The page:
It stands for "My". With a possessive structure like this, with a pronoun, the pronoun stays in its nominative form, only the possessed gets a suffix.
My horse - az én lovam
Your horse - a te lovad
His/her horse - az ő lova
Our horse - a mi lovunk
Your horse - a ti lovatok
Their horse - az ő lovuk - yes, "ő", not "ők", even the plural "-k" is omitted from the pronoun.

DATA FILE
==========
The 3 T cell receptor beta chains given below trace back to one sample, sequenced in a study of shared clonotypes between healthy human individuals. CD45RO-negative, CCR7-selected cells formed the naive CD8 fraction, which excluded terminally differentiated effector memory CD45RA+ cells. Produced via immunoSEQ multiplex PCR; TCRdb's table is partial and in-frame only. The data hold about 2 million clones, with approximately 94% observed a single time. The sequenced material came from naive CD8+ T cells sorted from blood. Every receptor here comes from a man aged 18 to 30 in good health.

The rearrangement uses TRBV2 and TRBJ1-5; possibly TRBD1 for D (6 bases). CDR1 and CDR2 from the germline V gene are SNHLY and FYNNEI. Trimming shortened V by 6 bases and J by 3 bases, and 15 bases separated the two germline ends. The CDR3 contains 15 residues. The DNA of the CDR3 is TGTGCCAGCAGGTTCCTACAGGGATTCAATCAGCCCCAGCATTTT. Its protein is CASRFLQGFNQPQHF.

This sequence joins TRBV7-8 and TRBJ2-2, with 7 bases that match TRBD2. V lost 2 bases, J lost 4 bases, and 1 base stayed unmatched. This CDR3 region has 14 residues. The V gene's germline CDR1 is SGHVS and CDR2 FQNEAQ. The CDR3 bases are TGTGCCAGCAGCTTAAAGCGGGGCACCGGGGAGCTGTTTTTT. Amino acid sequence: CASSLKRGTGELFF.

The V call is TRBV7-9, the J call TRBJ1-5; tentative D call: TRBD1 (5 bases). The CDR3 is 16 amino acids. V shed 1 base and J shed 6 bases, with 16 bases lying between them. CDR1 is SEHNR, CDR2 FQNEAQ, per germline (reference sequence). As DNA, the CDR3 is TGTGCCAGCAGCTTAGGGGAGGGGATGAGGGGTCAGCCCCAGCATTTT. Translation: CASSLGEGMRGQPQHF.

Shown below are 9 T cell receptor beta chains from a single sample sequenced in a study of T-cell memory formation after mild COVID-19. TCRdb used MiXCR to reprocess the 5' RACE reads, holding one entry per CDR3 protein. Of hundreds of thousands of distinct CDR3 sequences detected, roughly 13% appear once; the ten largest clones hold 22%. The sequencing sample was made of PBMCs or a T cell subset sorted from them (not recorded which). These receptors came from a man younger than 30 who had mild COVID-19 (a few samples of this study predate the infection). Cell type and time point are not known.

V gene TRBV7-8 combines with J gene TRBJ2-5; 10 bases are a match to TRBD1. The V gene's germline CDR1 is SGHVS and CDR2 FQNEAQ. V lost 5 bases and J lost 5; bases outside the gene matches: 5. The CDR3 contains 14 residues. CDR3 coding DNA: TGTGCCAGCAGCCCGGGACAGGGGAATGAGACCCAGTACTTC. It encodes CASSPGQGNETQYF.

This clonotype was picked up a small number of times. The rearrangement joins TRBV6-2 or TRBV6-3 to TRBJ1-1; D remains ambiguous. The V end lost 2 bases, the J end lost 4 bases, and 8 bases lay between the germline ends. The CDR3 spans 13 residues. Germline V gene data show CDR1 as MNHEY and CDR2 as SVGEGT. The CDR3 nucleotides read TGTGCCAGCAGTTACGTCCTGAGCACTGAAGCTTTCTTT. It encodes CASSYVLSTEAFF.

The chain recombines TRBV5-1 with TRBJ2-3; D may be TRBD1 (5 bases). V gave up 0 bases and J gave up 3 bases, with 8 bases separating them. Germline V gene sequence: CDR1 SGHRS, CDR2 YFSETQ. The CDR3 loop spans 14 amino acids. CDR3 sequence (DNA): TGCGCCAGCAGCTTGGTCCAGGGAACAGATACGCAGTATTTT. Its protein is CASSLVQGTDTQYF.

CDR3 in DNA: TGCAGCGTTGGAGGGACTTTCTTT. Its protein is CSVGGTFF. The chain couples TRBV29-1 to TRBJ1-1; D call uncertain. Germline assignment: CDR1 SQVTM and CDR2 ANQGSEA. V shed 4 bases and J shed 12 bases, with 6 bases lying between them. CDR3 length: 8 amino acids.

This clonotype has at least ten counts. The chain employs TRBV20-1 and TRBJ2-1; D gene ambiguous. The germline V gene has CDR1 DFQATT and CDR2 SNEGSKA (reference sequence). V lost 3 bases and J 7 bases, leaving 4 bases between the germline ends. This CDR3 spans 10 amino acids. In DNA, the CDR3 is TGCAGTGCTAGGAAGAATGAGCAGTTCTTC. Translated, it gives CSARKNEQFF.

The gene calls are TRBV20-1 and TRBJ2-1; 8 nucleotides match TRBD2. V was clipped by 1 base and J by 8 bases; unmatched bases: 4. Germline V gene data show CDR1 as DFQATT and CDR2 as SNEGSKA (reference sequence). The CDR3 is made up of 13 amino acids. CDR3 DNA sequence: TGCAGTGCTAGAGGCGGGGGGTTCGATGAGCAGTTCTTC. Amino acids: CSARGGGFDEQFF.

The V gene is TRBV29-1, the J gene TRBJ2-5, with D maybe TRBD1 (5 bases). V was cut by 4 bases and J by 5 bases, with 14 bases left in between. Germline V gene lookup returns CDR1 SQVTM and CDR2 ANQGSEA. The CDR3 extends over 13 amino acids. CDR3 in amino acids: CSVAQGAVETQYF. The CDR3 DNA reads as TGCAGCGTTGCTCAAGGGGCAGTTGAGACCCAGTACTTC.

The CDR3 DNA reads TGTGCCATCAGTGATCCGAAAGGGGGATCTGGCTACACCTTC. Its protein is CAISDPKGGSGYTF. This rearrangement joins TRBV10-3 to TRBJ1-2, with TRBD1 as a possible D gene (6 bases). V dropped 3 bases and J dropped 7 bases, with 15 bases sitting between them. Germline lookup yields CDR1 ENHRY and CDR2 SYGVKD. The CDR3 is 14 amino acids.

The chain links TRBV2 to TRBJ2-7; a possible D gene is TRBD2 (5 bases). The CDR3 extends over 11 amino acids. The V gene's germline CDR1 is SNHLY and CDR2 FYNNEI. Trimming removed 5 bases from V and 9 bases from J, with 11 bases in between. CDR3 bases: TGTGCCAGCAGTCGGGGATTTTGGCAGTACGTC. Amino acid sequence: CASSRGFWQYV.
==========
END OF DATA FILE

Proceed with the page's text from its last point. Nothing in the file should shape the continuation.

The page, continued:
The root was lov-.
In the nominative, where there is no final vowel, lov was considered not pronounceable, and so the -v disappeared while lengthening the vowel and you have ló.
In other cases, where the -v is not at the end of the word, it was kept.
Similarly with kő "stone" (accusative követ; compare Finnish kivi "stone").